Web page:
One of the best things about True Detective is the complicated relationship between detectives Rust Cohle (Matthew McConaughey) and Marty Hart (Woody Harrelson) with McConaughey’s Rust working as the perfect philosophical foil to Harrelson’s gregarious man’s man. The two have the ability to rub each other the wrong way personally, but they also make each other better detectives.
Viewers who love the relationship between Rust and Marty (and McConaughey and Harrelson) were likely disappointed when the show’s creator, Nic Pizzolatto, announced that not just two, but three, new detectives would be taking the reins in season two, leaving Team Rust/Cohle behind. True Detective will not only be changing up the cast, but also leaving the bayous of Louisiana to explore sun-soaked California. These changes may be less than great news for fans of season one’s location and character dynamic, but this approach is an exciting way to keep the series feeling fresh and expansive from season-to-season.
For a series rooted in unraveling mysteries, it makes sense that certain elements need to change to keep viewers on their toes, always guessing and always questioning what may happen next. But there is one element of True Detective that should remain constant – the music.
The musical palette T-Bone Burnett created for True Detective is haunting, beautiful, and terrifying. Burnett has proven he is a master at bringing southern locations to life having worked on projects from O Brother, Where Art Thou? to Crazy Heart to Walk The Line. He expertly makes music sound authentic while still bringing something fresh to the table, and his ability to ride this fine line helped make True Detective feel like a series that was both new and eerily timeless.
Even if Burnett does not stay with the series for season two, the standard he set of creating music that speaks to the story’s location (as well as the characters) will hopefully survive. Instead of the blue grass music that reflected the bayous, the music for True Detective’s new California location will need to reflect its new environments – a choice that will depend heavily on which part of California Pizzolatto decides to explore. But mystery should always be at the root of the show, so the music should help reinforce that feeling of existential unease, regardless of the location or the characters at the center of the story.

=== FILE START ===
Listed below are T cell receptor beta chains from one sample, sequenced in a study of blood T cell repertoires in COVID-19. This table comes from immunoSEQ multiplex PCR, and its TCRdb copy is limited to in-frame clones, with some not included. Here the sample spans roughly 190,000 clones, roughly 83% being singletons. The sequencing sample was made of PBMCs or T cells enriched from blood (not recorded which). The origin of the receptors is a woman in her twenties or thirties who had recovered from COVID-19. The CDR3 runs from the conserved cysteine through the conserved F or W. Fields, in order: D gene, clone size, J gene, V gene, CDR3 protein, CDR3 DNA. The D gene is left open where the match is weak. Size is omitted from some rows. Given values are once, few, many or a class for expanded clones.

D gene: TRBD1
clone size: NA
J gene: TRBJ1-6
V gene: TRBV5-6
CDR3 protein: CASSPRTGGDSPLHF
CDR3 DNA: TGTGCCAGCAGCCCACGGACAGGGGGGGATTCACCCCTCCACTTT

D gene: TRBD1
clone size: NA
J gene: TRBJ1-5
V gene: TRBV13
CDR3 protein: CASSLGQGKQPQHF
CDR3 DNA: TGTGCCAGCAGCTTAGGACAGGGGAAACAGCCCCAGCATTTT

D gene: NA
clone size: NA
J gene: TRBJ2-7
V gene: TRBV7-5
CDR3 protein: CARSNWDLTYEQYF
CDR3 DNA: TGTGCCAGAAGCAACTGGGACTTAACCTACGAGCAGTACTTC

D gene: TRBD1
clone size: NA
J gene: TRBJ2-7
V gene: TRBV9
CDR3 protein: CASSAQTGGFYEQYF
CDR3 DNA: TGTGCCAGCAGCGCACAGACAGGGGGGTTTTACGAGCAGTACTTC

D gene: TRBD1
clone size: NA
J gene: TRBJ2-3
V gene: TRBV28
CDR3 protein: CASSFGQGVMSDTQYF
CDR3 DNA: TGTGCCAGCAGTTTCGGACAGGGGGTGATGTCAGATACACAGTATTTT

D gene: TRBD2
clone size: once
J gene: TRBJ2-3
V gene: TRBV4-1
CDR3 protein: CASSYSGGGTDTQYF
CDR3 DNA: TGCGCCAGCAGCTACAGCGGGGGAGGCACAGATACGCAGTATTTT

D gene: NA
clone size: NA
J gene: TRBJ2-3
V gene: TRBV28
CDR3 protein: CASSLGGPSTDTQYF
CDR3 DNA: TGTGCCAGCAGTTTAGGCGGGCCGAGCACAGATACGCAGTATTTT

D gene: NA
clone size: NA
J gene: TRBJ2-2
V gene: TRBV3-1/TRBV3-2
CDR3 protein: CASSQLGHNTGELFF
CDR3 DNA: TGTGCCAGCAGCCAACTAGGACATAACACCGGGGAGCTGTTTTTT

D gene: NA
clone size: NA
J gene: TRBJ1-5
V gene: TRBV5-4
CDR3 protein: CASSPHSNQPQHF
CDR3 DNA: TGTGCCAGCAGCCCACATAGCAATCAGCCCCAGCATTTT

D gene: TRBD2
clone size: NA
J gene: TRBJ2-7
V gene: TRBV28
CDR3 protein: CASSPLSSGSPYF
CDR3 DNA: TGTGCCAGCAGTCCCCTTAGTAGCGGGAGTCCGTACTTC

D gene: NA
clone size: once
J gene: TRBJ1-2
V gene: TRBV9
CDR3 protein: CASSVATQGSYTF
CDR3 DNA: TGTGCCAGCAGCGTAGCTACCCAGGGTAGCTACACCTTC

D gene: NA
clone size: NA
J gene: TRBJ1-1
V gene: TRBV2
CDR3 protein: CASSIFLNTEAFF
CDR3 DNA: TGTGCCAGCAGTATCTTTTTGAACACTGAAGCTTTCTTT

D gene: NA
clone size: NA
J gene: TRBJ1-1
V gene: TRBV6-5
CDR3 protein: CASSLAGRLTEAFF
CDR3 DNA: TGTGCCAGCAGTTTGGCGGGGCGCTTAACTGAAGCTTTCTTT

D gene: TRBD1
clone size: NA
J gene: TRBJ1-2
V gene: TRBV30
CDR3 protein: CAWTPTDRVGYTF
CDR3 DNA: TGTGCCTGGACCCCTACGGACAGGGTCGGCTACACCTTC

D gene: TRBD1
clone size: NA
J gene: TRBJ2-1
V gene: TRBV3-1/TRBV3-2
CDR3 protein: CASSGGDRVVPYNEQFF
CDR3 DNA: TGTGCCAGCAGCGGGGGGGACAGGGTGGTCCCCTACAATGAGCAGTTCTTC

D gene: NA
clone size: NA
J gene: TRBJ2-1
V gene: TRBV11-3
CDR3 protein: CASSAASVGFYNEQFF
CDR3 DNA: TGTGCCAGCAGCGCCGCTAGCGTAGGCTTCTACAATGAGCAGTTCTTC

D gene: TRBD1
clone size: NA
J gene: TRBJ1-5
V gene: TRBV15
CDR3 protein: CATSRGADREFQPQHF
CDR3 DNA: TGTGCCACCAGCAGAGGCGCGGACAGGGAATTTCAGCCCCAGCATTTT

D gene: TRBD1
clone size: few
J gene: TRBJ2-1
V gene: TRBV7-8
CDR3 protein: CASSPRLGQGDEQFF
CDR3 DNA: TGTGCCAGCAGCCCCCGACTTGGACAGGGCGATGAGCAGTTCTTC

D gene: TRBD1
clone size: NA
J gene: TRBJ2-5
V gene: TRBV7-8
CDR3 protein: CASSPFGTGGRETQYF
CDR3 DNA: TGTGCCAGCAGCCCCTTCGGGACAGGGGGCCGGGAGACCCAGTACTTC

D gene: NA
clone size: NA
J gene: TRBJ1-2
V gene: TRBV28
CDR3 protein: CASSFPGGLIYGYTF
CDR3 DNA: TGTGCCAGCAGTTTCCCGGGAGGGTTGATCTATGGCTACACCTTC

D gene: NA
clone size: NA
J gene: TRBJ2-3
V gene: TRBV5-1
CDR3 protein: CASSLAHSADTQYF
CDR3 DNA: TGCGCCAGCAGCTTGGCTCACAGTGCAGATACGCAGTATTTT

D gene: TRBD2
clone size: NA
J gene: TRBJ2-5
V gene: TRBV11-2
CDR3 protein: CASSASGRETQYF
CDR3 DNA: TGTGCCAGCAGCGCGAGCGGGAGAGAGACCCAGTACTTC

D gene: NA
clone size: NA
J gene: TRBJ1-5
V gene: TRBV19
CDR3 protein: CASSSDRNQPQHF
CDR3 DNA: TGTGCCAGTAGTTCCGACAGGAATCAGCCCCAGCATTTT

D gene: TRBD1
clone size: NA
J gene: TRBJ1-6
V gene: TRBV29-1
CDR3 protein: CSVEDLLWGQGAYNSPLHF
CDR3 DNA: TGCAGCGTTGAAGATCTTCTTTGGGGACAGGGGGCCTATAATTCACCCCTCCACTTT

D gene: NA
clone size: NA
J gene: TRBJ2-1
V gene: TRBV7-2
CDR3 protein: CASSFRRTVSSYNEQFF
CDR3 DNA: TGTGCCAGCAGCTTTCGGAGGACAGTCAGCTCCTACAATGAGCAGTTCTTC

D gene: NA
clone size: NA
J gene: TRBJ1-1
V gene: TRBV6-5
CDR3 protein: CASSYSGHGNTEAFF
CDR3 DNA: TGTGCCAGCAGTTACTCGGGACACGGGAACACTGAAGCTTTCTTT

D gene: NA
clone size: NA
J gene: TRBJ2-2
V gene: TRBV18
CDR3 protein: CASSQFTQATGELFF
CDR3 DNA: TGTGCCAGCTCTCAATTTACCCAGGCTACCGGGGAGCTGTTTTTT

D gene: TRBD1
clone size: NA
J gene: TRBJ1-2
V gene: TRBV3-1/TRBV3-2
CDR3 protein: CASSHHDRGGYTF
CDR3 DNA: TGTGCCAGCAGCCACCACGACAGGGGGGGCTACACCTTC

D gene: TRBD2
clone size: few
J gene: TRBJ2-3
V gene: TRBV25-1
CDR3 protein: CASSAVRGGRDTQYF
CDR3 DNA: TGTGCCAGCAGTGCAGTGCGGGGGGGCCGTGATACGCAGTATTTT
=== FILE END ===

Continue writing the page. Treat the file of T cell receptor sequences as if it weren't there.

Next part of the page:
This also isn’t the first time an HBO series has changed out its cast and location over the course of a series. The Wire expanded its reach and cast of characters with each season, but one element that always remained was the show’s opening set to Tom Waits’ “Way Down in the Hole.” Where True Detective will completely change its leads and location, The Wire simply added to its cast and shifted its settings (and focus) from the streets all the way to the mayor’s office, but they did so without sacrificing Waits’ tone-setting theme.
The key difference (echoed by Weeds as wel) was how each season would have “Way Down in the Hole” performed by someone new (from The Blind Boys of Alabama to Waits to The Neville Brothers to DoMaJe to Steve Earle). This choice helped the series feel like a cohesive whole while still allowing each season (or chapter, depending on how you look at it) to have its own identity.
The opening for True Detective is set to “Far From Any Road” with The Handsome Family’s eerie vocals and the song’s off-putting instrumentation helping to paint the landscape of the series. With both a male (Brett Sparks) and a female (Rennie Sparks) vocalist featured on the song, True Detective may have a bit more room to play if they want to make slight changes to “Far From Any Road” to differentiate each season. (Maybe a female only version, especially if we get a female detective next season?)
Hopefully they keep “Far From Any Road.” It would help give a series at least one consistent element, and subtly changing who performs it would make each season feel like the show is simply adding a new layer to the overall story. True Detective will need new imagery for the opening to reflect the new story so why not create a slightly updated version of the song to go along with it?
The biggest problem with changing up key components of a show is losing viewers dedicated to the previous season, but music helps retain that emotional connection even if the faces (and cases) shift around. Plus, “Far From Any Road” is just too damned catchy to let go.